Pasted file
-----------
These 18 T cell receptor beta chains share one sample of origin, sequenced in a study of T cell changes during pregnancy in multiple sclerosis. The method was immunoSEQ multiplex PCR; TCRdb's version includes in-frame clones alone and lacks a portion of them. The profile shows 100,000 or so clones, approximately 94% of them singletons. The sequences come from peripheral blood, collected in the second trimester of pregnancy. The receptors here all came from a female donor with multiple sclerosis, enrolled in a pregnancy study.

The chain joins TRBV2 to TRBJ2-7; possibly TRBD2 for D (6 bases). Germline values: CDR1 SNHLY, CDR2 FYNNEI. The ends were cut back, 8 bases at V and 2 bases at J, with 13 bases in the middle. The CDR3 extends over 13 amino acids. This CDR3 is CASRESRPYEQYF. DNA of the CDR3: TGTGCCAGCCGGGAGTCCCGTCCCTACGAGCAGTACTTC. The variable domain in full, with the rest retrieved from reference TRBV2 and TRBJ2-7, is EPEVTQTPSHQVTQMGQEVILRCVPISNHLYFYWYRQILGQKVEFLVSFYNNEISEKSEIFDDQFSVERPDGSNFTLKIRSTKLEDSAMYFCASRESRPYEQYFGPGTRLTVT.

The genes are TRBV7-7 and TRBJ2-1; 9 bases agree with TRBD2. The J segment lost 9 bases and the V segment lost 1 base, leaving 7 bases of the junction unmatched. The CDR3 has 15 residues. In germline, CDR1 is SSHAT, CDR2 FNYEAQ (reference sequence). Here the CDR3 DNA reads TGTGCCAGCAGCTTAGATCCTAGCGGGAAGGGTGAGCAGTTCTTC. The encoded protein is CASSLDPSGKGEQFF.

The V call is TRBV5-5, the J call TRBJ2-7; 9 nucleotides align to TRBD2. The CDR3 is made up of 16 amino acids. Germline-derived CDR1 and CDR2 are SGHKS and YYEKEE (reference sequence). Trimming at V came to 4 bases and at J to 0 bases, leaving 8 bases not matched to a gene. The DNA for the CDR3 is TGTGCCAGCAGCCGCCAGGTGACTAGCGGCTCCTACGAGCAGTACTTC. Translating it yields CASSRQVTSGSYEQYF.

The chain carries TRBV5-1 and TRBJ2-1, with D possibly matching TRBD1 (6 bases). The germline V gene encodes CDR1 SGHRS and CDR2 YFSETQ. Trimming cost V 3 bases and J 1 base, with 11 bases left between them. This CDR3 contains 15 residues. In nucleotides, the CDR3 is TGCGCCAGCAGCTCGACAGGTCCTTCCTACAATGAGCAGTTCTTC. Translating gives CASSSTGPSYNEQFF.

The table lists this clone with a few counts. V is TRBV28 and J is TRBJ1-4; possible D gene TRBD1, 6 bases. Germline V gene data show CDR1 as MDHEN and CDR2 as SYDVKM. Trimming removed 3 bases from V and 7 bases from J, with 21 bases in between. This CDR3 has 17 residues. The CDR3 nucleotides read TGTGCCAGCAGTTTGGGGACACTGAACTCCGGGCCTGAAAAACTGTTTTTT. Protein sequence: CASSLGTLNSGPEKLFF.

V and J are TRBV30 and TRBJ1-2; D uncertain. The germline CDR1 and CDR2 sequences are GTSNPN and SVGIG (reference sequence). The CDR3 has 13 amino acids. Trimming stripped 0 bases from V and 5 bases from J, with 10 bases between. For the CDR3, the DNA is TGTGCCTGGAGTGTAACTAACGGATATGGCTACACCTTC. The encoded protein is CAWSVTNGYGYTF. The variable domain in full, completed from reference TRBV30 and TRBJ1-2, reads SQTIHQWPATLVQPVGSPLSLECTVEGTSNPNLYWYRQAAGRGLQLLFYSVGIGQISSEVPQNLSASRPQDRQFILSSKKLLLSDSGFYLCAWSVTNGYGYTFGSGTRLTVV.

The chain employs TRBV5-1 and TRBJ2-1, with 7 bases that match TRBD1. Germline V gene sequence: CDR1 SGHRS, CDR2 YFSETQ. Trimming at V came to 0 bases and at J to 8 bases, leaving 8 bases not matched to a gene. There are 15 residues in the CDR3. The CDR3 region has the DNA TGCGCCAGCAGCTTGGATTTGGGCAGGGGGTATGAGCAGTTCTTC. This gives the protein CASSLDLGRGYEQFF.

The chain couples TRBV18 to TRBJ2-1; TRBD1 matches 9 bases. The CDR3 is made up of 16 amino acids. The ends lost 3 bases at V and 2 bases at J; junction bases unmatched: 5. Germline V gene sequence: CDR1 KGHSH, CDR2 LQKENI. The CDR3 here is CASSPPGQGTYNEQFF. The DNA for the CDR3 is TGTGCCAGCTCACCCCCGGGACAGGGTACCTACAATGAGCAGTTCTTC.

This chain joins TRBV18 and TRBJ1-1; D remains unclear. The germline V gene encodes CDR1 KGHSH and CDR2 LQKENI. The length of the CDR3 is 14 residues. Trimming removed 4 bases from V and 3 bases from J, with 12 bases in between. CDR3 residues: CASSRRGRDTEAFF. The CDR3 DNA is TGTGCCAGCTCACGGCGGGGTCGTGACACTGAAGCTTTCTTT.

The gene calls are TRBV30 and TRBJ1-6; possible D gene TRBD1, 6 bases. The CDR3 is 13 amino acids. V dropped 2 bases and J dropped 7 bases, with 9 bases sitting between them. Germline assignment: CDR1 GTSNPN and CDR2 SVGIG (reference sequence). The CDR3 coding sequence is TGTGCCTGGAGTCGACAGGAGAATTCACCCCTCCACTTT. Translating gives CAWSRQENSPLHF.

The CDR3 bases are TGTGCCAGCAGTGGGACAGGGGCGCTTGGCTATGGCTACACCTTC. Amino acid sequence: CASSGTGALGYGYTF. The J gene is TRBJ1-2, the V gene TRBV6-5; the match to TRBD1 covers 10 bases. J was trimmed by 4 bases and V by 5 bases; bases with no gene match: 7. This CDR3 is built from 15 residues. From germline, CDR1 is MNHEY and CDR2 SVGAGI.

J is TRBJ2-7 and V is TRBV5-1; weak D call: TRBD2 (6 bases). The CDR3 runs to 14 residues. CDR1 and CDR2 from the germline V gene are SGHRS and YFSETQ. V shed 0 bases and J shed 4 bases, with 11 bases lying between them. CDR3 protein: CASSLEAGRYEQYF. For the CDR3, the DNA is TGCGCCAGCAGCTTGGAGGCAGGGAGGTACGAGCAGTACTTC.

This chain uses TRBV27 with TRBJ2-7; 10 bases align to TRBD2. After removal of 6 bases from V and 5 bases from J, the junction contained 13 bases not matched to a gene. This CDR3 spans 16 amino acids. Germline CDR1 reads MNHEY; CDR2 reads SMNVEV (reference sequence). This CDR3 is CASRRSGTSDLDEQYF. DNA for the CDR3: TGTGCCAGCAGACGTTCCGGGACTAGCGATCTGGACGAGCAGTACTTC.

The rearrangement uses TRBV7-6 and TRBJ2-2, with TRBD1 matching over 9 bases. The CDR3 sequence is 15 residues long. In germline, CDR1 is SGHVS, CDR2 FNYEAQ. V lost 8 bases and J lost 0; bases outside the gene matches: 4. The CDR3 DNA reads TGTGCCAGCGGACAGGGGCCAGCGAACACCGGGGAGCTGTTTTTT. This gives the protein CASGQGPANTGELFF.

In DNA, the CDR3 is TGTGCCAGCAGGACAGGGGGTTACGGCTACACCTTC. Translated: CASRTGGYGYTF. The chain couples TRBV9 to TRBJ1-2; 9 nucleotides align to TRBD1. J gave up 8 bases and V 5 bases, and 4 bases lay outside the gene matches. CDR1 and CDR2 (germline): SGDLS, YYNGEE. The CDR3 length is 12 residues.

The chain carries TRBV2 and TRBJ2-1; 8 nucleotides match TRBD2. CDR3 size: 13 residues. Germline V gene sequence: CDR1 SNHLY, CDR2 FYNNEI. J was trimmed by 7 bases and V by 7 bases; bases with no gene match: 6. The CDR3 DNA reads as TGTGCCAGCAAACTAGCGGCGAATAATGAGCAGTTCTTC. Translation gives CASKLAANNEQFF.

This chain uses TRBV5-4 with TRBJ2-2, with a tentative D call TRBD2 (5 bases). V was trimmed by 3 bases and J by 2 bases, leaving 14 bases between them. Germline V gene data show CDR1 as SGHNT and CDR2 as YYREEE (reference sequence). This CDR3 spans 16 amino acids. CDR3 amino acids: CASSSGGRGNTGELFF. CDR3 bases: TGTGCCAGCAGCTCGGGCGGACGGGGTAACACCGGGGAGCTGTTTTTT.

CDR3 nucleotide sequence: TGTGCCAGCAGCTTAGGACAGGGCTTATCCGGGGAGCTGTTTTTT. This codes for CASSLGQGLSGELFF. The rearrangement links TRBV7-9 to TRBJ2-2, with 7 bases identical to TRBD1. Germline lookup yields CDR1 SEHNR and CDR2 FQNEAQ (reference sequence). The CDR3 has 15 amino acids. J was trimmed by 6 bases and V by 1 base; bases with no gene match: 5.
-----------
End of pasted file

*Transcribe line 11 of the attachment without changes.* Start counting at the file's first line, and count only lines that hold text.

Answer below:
The gene calls are TRBV30 and TRBJ1-6; possible D gene TRBD1, 6 bases. The CDR3 is 13 amino acids. V dropped 2 bases and J dropped 7 bases, with 9 bases sitting between them. Germline assignment: CDR1 GTSNPN and CDR2 SVGIG (reference sequence). The CDR3 coding sequence is TGTGCCTGGAGTCGACAGGAGAATTCACCCCTCCACTTT. Translating gives CAWSRQENSPLHF.